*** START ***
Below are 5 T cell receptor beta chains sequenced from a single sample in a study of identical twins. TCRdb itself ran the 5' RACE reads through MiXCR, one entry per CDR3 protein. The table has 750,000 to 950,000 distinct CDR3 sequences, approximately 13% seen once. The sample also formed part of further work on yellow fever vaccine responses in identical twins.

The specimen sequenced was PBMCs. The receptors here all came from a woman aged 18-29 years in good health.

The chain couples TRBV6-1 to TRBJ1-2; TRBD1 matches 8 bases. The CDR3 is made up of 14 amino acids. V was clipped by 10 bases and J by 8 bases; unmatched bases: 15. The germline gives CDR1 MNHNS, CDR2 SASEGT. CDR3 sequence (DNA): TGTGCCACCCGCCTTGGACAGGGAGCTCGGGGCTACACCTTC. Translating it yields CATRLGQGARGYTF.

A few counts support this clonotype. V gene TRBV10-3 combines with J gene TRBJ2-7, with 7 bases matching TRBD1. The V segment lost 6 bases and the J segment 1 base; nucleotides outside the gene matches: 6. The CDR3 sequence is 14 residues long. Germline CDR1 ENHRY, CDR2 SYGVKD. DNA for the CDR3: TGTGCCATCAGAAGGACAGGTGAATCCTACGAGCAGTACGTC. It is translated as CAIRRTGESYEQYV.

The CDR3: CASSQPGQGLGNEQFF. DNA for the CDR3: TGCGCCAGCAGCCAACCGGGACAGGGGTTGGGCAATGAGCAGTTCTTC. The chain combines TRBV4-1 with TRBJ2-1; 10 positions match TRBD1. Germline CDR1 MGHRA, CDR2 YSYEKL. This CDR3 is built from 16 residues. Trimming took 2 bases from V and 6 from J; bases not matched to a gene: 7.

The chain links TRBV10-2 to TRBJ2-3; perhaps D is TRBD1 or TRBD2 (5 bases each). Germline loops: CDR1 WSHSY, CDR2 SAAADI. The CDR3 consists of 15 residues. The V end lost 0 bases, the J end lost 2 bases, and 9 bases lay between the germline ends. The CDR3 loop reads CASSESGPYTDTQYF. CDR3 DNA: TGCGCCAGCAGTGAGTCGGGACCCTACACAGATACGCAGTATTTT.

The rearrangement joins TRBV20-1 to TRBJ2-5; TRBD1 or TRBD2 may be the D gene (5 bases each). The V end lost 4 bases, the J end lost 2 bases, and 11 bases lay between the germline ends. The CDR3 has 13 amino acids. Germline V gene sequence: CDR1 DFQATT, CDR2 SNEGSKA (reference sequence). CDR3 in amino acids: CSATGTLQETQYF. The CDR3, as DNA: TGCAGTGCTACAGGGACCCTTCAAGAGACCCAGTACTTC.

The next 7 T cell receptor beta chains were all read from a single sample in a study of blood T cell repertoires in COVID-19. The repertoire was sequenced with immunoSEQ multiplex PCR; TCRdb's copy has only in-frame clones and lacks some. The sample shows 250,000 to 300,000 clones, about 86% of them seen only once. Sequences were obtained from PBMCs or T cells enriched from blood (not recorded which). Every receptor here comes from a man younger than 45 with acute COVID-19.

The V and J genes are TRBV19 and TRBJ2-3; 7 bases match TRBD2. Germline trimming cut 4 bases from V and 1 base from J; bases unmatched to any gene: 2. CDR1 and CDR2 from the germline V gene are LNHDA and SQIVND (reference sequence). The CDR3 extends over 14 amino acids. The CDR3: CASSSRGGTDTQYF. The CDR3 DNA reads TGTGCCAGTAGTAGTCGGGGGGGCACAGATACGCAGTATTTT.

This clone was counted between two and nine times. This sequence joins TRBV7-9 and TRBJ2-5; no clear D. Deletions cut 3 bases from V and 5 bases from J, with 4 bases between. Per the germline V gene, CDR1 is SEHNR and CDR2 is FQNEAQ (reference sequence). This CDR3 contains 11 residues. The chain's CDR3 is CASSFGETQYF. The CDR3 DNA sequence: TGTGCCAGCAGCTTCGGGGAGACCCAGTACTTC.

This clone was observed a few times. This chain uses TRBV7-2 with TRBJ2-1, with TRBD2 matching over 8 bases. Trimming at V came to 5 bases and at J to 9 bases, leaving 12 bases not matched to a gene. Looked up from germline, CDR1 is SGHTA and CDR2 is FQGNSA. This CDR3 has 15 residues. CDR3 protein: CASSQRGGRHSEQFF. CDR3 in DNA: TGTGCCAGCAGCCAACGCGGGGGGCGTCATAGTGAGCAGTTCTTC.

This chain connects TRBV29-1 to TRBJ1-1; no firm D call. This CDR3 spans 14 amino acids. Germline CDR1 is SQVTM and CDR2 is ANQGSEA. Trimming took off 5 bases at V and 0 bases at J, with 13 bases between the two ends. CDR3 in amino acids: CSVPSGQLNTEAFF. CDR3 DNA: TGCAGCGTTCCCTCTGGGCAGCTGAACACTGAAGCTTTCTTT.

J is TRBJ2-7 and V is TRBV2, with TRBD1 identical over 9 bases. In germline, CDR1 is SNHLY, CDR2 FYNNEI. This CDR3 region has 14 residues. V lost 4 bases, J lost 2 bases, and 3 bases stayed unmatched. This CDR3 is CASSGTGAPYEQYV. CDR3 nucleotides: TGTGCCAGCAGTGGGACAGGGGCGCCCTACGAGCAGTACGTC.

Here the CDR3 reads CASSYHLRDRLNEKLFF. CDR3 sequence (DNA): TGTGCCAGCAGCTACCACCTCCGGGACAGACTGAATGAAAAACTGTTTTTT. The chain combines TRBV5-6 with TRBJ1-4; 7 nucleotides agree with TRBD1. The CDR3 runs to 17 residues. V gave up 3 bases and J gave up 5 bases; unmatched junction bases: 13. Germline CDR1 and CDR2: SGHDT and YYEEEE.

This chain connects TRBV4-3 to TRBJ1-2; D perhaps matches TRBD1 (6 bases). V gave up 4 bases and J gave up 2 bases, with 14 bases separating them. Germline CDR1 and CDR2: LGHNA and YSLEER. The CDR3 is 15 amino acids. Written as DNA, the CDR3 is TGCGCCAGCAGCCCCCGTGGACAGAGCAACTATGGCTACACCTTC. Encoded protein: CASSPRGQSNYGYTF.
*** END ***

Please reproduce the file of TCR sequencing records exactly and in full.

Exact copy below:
Below are 5 T cell receptor beta chains sequenced from a single sample in a study of identical twins. TCRdb itself ran the 5' RACE reads through MiXCR, one entry per CDR3 protein. The table has 750,000 to 950,000 distinct CDR3 sequences, approximately 13% seen once. The sample also formed part of further work on yellow fever vaccine responses in identical twins.

The specimen sequenced was PBMCs. The receptors here all came from a woman aged 18-29 years in good health.

The chain couples TRBV6-1 to TRBJ1-2; TRBD1 matches 8 bases. The CDR3 is made up of 14 amino acids. V was clipped by 10 bases and J by 8 bases; unmatched bases: 15. The germline gives CDR1 MNHNS, CDR2 SASEGT. CDR3 sequence (DNA): TGTGCCACCCGCCTTGGACAGGGAGCTCGGGGCTACACCTTC. Translating it yields CATRLGQGARGYTF.

A few counts support this clonotype. V gene TRBV10-3 combines with J gene TRBJ2-7, with 7 bases matching TRBD1. The V segment lost 6 bases and the J segment 1 base; nucleotides outside the gene matches: 6. The CDR3 sequence is 14 residues long. Germline CDR1 ENHRY, CDR2 SYGVKD. DNA for the CDR3: TGTGCCATCAGAAGGACAGGTGAATCCTACGAGCAGTACGTC. It is translated as CAIRRTGESYEQYV.

The CDR3: CASSQPGQGLGNEQFF. DNA for the CDR3: TGCGCCAGCAGCCAACCGGGACAGGGGTTGGGCAATGAGCAGTTCTTC. The chain combines TRBV4-1 with TRBJ2-1; 10 positions match TRBD1. Germline CDR1 MGHRA, CDR2 YSYEKL. This CDR3 is built from 16 residues. Trimming took 2 bases from V and 6 from J; bases not matched to a gene: 7.

The chain links TRBV10-2 to TRBJ2-3; perhaps D is TRBD1 or TRBD2 (5 bases each). Germline loops: CDR1 WSHSY, CDR2 SAAADI. The CDR3 consists of 15 residues. The V end lost 0 bases, the J end lost 2 bases, and 9 bases lay between the germline ends. The CDR3 loop reads CASSESGPYTDTQYF. CDR3 DNA: TGCGCCAGCAGTGAGTCGGGACCCTACACAGATACGCAGTATTTT.

The rearrangement joins TRBV20-1 to TRBJ2-5; TRBD1 or TRBD2 may be the D gene (5 bases each). The V end lost 4 bases, the J end lost 2 bases, and 11 bases lay between the germline ends. The CDR3 has 13 amino acids. Germline V gene sequence: CDR1 DFQATT, CDR2 SNEGSKA (reference sequence). CDR3 in amino acids: CSATGTLQETQYF. The CDR3, as DNA: TGCAGTGCTACAGGGACCCTTCAAGAGACCCAGTACTTC.

The next 7 T cell receptor beta chains were all read from a single sample in a study of blood T cell repertoires in COVID-19. The repertoire was sequenced with immunoSEQ multiplex PCR; TCRdb's copy has only in-frame clones and lacks some. The sample shows 250,000 to 300,000 clones, about 86% of them seen only once. Sequences were obtained from PBMCs or T cells enriched from blood (not recorded which). Every receptor here comes from a man younger than 45 with acute COVID-19.

The V and J genes are TRBV19 and TRBJ2-3; 7 bases match TRBD2. Germline trimming cut 4 bases from V and 1 base from J; bases unmatched to any gene: 2. CDR1 and CDR2 from the germline V gene are LNHDA and SQIVND (reference sequence). The CDR3 extends over 14 amino acids. The CDR3: CASSSRGGTDTQYF. The CDR3 DNA reads TGTGCCAGTAGTAGTCGGGGGGGCACAGATACGCAGTATTTT.

This clone was counted between two and nine times. This sequence joins TRBV7-9 and TRBJ2-5; no clear D. Deletions cut 3 bases from V and 5 bases from J, with 4 bases between. Per the germline V gene, CDR1 is SEHNR and CDR2 is FQNEAQ (reference sequence). This CDR3 contains 11 residues. The chain's CDR3 is CASSFGETQYF. The CDR3 DNA sequence: TGTGCCAGCAGCTTCGGGGAGACCCAGTACTTC.

This clone was observed a few times. This chain uses TRBV7-2 with TRBJ2-1, with TRBD2 matching over 8 bases. Trimming at V came to 5 bases and at J to 9 bases, leaving 12 bases not matched to a gene. Looked up from germline, CDR1 is SGHTA and CDR2 is FQGNSA. This CDR3 has 15 residues. CDR3 protein: CASSQRGGRHSEQFF. CDR3 in DNA: TGTGCCAGCAGCCAACGCGGGGGGCGTCATAGTGAGCAGTTCTTC.

This chain connects TRBV29-1 to TRBJ1-1; no firm D call. This CDR3 spans 14 amino acids. Germline CDR1 is SQVTM and CDR2 is ANQGSEA. Trimming took off 5 bases at V and 0 bases at J, with 13 bases between the two ends. CDR3 in amino acids: CSVPSGQLNTEAFF. CDR3 DNA: TGCAGCGTTCCCTCTGGGCAGCTGAACACTGAAGCTTTCTTT.

J is TRBJ2-7 and V is TRBV2, with TRBD1 identical over 9 bases. In germline, CDR1 is SNHLY, CDR2 FYNNEI. This CDR3 region has 14 residues. V lost 4 bases, J lost 2 bases, and 3 bases stayed unmatched. This CDR3 is CASSGTGAPYEQYV. CDR3 nucleotides: TGTGCCAGCAGTGGGACAGGGGCGCCCTACGAGCAGTACGTC.

Here the CDR3 reads CASSYHLRDRLNEKLFF. CDR3 sequence (DNA): TGTGCCAGCAGCTACCACCTCCGGGACAGACTGAATGAAAAACTGTTTTTT. The chain combines TRBV5-6 with TRBJ1-4; 7 nucleotides agree with TRBD1. The CDR3 runs to 17 residues. V gave up 3 bases and J gave up 5 bases; unmatched junction bases: 13. Germline CDR1 and CDR2: SGHDT and YYEEEE.

This chain connects TRBV4-3 to TRBJ1-2; D perhaps matches TRBD1 (6 bases). V gave up 4 bases and J gave up 2 bases, with 14 bases separating them. Germline CDR1 and CDR2: LGHNA and YSLEER. The CDR3 is 15 amino acids. Written as DNA, the CDR3 is TGCGCCAGCAGCCCCCGTGGACAGAGCAACTATGGCTACACCTTC. Encoded protein: CASSPRGQSNYGYTF.